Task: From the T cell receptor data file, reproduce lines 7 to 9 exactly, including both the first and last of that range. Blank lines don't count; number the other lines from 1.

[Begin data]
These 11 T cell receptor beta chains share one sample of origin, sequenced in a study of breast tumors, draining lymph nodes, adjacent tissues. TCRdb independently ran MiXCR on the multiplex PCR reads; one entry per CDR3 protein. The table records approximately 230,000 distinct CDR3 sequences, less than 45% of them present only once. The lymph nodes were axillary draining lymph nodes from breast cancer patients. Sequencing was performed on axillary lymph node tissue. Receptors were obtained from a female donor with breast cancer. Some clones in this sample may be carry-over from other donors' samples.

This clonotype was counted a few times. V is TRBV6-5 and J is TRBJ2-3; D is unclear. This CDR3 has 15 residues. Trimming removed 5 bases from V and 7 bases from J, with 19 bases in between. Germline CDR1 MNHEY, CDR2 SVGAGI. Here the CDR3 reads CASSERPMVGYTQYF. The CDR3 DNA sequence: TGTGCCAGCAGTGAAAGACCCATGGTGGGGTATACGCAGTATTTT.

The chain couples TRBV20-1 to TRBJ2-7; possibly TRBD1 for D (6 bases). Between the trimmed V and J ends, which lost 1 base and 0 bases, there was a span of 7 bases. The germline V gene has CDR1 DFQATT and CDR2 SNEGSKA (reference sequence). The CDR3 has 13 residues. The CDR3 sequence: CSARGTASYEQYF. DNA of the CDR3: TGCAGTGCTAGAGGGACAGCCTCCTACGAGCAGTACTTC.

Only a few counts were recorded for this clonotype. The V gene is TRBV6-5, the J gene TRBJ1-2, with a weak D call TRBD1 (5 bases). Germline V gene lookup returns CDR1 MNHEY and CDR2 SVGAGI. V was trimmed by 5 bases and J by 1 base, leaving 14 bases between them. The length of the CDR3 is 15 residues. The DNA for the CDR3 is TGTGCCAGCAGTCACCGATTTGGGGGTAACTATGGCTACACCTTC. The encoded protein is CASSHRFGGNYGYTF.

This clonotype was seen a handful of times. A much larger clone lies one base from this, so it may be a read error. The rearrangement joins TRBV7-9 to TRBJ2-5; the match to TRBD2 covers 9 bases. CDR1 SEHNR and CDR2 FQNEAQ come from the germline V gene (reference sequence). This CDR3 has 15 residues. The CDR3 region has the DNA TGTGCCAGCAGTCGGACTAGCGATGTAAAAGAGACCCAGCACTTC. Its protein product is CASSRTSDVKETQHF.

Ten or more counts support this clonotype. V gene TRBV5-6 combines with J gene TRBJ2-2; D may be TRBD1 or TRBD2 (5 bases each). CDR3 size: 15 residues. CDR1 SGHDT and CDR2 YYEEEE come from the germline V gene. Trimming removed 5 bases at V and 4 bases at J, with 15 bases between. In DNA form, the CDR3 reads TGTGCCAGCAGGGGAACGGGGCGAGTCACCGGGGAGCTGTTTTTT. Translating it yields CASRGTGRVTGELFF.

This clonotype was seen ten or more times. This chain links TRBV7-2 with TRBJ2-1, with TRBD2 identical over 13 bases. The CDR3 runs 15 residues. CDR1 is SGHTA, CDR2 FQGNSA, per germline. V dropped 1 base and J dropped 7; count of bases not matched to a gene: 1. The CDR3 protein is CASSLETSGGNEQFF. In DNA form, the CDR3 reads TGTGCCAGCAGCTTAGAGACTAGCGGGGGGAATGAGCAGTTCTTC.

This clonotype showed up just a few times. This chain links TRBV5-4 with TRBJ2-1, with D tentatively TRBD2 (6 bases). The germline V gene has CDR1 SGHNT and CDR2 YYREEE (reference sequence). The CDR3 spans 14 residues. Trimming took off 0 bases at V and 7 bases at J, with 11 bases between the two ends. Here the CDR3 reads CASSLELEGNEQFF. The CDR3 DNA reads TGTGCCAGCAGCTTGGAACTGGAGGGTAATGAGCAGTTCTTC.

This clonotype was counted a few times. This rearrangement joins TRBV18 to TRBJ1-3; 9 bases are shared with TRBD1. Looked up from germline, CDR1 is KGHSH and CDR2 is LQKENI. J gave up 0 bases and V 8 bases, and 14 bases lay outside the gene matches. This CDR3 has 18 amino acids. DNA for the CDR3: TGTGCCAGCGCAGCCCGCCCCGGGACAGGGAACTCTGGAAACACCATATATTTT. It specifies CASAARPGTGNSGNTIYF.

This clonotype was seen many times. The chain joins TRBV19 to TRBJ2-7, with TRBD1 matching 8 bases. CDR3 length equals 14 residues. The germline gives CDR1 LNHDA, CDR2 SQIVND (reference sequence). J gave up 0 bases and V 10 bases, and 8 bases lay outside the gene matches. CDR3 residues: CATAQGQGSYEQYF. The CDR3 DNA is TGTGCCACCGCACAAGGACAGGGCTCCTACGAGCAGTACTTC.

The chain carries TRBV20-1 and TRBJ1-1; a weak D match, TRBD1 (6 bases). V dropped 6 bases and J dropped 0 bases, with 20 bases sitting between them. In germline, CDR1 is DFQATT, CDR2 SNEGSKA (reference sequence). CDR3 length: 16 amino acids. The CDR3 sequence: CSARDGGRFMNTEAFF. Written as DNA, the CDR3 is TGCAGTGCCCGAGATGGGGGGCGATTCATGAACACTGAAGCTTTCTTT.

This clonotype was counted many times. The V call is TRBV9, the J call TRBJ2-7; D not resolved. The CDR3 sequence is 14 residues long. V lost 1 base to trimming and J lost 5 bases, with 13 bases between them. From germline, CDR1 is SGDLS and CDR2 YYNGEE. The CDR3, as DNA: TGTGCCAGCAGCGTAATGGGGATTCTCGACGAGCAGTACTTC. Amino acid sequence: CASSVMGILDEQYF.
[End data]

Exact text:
This clonotype was seen ten or more times. This chain links TRBV7-2 with TRBJ2-1, with TRBD2 identical over 13 bases. The CDR3 runs 15 residues. CDR1 is SGHTA, CDR2 FQGNSA, per germline. V dropped 1 base and J dropped 7; count of bases not matched to a gene: 1. The CDR3 protein is CASSLETSGGNEQFF. In DNA form, the CDR3 reads TGTGCCAGCAGCTTAGAGACTAGCGGGGGGAATGAGCAGTTCTTC.

This clonotype showed up just a few times. This chain links TRBV5-4 with TRBJ2-1, with D tentatively TRBD2 (6 bases). The germline V gene has CDR1 SGHNT and CDR2 YYREEE (reference sequence). The CDR3 spans 14 residues. Trimming took off 0 bases at V and 7 bases at J, with 11 bases between the two ends. Here the CDR3 reads CASSLELEGNEQFF. The CDR3 DNA reads TGTGCCAGCAGCTTGGAACTGGAGGGTAATGAGCAGTTCTTC.

This clonotype was counted a few times. This rearrangement joins TRBV18 to TRBJ1-3; 9 bases are shared with TRBD1. Looked up from germline, CDR1 is KGHSH and CDR2 is LQKENI. J gave up 0 bases and V 8 bases, and 14 bases lay outside the gene matches. This CDR3 has 18 amino acids. DNA for the CDR3: TGTGCCAGCGCAGCCCGCCCCGGGACAGGGAACTCTGGAAACACCATATATTTT. It specifies CASAARPGTGNSGNTIYF.